POSTNATURAL PROSTHESES: GRANULAR FORMATIONS AND POLYJET SAMPLES
Our Co-research phase started by experimenting with Stratasys on PolyJet 3d printing on fabric.
The technology allows to augment a textile by printing three-dimensional structures onto it, whose shape, colour, transparency and flexibility can be controlled through a digital 3d model, at the resolution of the printed particle.
We are intrigued by the ability of the technology to fabricate such complex formations, and the potential to control the material at a granular level to interweave functionality and aesthetics.
Out of many sketches, we selected two design strategies that seemed to have more potential to address the potential of the technology, which are temporarily named linear and granular formations.
This blog post focuses on granular formations.
The idea of granular formation comes from patterns composed by three-dimensional cells influencing the morphology of the protective device. The specific properties of each cell could control gradients of properties, such flexibility, color and transparency.
These abstract patterns were developed in a set of 3d models for the whole protective mask, where the granular cells are distributed on fluid surfaces, accounting for the shape of the fabric.
The concept was discussed with Stratasys, and it was decided to proceed by printing a number of small-scale samples, whose size and shape was designed to be at the same time general, and able to act as a prototypical mask.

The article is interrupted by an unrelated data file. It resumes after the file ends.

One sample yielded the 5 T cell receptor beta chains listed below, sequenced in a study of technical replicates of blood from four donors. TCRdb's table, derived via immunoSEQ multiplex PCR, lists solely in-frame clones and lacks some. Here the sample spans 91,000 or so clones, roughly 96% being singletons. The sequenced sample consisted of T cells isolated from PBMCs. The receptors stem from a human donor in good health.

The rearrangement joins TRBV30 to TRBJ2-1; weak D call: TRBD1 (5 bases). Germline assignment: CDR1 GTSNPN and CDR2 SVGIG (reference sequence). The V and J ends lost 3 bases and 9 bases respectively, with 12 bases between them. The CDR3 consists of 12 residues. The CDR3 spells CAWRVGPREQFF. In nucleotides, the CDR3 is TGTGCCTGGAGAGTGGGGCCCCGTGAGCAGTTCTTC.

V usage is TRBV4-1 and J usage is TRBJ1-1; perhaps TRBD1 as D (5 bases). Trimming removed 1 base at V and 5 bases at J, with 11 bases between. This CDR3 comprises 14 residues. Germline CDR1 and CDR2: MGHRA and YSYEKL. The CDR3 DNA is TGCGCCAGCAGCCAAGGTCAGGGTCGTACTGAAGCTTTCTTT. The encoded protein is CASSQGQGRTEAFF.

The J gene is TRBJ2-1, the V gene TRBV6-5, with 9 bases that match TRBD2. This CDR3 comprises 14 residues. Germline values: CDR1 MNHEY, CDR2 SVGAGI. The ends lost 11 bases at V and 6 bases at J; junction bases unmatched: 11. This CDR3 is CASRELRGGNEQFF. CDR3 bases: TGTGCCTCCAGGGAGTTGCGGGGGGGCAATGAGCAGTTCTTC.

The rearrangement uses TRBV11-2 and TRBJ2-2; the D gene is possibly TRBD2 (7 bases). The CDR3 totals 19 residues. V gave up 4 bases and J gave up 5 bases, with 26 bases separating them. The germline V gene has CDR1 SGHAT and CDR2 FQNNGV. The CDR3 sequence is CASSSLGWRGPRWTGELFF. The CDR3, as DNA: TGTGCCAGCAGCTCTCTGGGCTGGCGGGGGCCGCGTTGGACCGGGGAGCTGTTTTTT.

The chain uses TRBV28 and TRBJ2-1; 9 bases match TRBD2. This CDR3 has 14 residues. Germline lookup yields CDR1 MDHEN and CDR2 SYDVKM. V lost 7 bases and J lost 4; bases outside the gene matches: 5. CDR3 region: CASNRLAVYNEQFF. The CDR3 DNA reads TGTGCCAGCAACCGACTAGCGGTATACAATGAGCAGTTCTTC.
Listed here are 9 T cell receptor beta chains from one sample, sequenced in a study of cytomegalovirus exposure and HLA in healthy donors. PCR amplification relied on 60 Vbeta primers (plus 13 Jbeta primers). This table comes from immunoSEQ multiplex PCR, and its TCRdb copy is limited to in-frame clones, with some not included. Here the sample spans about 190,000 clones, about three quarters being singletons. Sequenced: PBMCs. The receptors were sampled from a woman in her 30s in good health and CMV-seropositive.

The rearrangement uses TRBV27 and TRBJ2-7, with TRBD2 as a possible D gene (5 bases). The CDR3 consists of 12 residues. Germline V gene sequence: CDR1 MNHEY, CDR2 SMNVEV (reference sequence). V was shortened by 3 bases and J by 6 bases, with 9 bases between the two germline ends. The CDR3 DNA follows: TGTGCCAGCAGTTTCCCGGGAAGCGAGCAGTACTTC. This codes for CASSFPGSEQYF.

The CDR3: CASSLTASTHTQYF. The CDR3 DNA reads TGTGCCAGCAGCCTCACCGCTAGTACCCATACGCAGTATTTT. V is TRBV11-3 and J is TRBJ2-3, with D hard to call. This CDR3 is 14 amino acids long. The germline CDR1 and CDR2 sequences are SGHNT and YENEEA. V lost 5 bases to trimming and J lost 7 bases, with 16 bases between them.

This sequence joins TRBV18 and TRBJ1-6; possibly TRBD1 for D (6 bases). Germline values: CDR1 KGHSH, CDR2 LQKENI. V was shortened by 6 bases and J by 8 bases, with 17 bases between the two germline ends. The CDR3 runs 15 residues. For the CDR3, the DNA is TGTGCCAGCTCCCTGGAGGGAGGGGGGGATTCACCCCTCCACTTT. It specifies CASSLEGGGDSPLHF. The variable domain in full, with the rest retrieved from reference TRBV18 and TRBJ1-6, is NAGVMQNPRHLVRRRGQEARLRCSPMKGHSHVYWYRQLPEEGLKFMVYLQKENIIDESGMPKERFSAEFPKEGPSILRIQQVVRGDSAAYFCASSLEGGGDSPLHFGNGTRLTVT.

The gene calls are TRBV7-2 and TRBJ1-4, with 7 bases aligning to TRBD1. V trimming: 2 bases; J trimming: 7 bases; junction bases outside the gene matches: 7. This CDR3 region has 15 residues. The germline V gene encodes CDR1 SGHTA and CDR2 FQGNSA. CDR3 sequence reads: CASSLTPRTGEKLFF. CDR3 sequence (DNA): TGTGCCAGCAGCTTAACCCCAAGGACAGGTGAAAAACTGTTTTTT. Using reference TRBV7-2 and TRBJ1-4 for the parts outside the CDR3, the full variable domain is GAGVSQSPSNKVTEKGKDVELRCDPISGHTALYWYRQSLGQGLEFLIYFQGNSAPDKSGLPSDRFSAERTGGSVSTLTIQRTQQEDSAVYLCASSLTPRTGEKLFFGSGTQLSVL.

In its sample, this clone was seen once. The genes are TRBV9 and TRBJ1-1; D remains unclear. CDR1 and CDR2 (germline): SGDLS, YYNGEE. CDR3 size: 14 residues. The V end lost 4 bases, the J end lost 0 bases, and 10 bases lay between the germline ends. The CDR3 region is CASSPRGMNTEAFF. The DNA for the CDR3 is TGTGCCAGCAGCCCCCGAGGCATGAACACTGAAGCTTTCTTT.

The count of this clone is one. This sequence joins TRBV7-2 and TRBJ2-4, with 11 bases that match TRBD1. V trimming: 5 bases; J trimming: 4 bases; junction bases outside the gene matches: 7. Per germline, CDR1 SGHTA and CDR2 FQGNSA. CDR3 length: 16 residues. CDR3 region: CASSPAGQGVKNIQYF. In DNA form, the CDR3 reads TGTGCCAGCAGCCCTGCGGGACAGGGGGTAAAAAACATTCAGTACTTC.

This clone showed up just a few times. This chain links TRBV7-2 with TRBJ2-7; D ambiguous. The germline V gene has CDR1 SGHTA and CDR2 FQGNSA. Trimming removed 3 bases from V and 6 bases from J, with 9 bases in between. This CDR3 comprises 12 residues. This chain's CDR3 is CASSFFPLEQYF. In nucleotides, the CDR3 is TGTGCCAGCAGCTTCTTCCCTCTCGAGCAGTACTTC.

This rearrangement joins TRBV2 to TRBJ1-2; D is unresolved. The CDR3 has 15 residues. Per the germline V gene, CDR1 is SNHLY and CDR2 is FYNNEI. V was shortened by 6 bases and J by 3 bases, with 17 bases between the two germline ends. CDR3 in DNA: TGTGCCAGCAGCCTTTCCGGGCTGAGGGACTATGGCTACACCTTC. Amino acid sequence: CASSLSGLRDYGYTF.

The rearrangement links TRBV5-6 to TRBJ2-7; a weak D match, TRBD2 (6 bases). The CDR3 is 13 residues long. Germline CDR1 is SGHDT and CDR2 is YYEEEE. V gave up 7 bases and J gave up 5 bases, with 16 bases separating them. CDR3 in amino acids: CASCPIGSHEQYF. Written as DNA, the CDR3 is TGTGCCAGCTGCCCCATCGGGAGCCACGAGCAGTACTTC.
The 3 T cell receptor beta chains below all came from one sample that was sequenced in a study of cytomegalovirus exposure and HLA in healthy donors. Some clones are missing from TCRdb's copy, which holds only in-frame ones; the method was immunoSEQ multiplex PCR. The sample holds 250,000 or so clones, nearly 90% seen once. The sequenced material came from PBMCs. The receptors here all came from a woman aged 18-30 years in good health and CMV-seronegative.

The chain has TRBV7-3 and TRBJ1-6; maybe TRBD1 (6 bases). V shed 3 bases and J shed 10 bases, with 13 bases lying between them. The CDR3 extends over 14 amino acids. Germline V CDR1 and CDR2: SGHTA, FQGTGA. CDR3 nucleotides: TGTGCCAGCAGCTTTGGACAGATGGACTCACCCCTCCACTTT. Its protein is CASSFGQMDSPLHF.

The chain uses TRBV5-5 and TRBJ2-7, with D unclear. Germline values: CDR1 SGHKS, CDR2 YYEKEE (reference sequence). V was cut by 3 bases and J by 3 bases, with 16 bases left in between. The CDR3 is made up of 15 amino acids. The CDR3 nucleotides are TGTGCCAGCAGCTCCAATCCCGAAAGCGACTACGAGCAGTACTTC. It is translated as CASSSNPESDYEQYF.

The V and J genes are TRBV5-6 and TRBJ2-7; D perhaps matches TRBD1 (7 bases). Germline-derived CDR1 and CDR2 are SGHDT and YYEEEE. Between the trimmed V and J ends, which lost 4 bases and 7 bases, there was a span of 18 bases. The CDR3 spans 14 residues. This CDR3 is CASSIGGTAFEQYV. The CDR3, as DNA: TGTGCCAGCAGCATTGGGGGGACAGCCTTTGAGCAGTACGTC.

The idea is to distribute the different cells composing the pattern altering their properties as they are distributed.
Thus colour and flexibility gradient were linked influencing the functionality of the masks. The aim of the exploration was to control density and properties of cells, with the objective to then link them t to the to the physiological mappings of the body which are being developed in the Co-research with Empa.
PolyJet technology allows to change continuously the properties of the object, such as colour and transparency. Our co-research with Stratasys focused on coordinating such variations between the design model and the information sent to the printers. After a few tests, we decided for these samples to work with a gradient of materials from rigid to flexibly and link it to the color gradient. By varying the colours, the flexibility itself can be modulated, within a spectrum that spans from completely rigid to flexible.
Below a video showing the printing of the granular patterns on the fabric support.
Outcomes of this sampling phase seem promising to be developed further onto a full mask prototype, as such they can be considered valid proof of concept of the granular option.
The design team and the Tech partners are planning to develop this direction further in the next months, by developing a first toile and design of the whole mask, and by assigning stronger functional meaning to the thicknesses of the printed elements, relating them the physiological mappings of the head.